Three Stories of Personal Survival and Growth From People Living With HIV
July 30, 2012
Gigi's Story -- On Her Way to Becoming a Woman, Looking for Love on the Street
Miss GiGi Thomas joined Positive Voice's special World AIDS Day edition, December 1, 2010, to talk about the special HIV experience and needs of transgendered people. She transitioned from man to woman the hard way -- and came back from it strong, focused, determined to serve her community. After years serving clients at HIPS -- a Washington, DC organization working to end violence against sex workers and helping them improve their lives -- she's now a medical case manager at DC's Family and Medical Counseling Services.
GiGi's interview is a jaw dropper. She doesn't hold things back, she's made mistakes and learned from them, and she wants us to know exactly what they were. But there are plenty of take-aways here besides what GiGi did or didn't get right the first time around. All of us who have had to access HIV healthcare and support services know how difficult it can be to get what we need and deserve. It's even harder for marginalized people like transgendered "girls" on the street, and the problems are all connected. Police protection, not persecution, is HIV prevention. Stable housing is HIV prevention. Emergency shelters that welcome the girls and don't mock them are HIV prevention. Here's what GiGi had to tell us....
Positive Voice: GiGi, tell us about transitioning. What made you want to transition from a man to a woman, and what was the experience like?
Well, first, I never expected to transition. But the one thing I always realized was that I was different. At the age of eight I was doing it with my brother's best friend, he was sixteen, and basically he didn't assault me, I attacked him. I was always attracted to men, I liked the way a man walks, I liked the muscles. But I was raised in the church, and I didn't understand why I was the way I was, I felt like this weird person, I felt all alone. I was walking the streets at night at twelve, my family didn't know, I was trying to find out who I was. Guys used to pick me up and give me drugs and buy me sweatsuits, give me money. And I really liked it, because I'm the baby of five and my mom she always did her best as a single parent, but there was a lot that I wanted and needed. I was looking for love. And my family didn't know about my sexuality, I didn't know how to bring it up to them, my biggest fear was that I was going to lose their love.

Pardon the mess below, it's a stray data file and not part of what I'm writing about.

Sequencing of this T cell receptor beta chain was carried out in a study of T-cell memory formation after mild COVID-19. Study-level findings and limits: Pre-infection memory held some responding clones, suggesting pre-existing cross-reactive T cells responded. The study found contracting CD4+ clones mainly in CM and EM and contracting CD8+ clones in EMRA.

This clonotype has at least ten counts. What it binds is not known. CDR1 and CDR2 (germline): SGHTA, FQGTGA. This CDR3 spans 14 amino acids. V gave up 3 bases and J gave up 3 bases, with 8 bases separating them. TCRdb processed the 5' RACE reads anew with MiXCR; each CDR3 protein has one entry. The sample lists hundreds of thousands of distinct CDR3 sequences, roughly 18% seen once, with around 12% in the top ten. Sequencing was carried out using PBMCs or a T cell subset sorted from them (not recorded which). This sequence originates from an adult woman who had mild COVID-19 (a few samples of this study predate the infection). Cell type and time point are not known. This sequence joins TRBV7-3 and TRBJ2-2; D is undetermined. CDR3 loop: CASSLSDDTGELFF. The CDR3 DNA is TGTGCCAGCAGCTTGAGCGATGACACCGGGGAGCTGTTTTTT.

I have a best friend who's now my daughter, and she was making her transition from a male to a female. At first I couldn't stand transsexuals, transgenders, I thought that was the worst thing in the universe -- you're already African-American and gay, and why in the world would a man want to dress up in women's clothes? So I didn't like transgenders. I won't use the word hate, but I despised them. I wasn't educated then, I didn't know a lot of what I know now. My girlfriend Sheila asked me to go out with her for Halloween and I dressed up as a female, miniskirt, cute wig, cut all the hair off my face -- and when I went out it was so exciting. Wow, guys were coming up to me, getting my phone number, and this was really cool. I started doing it once or twice a week. But I was still sneaking around, I got on drugs at the age of fifteen, I didn't know how to deal with coming out. I heard in church, God created Adam and Eve, not Adam and Steve, I heard all this stuff about Sodom and Gomorrah. I knew I was a good person, I was a loving person, and I was going to Hell and I didn't choose this, this was who I am. Why didn't I have a chance like everyone else?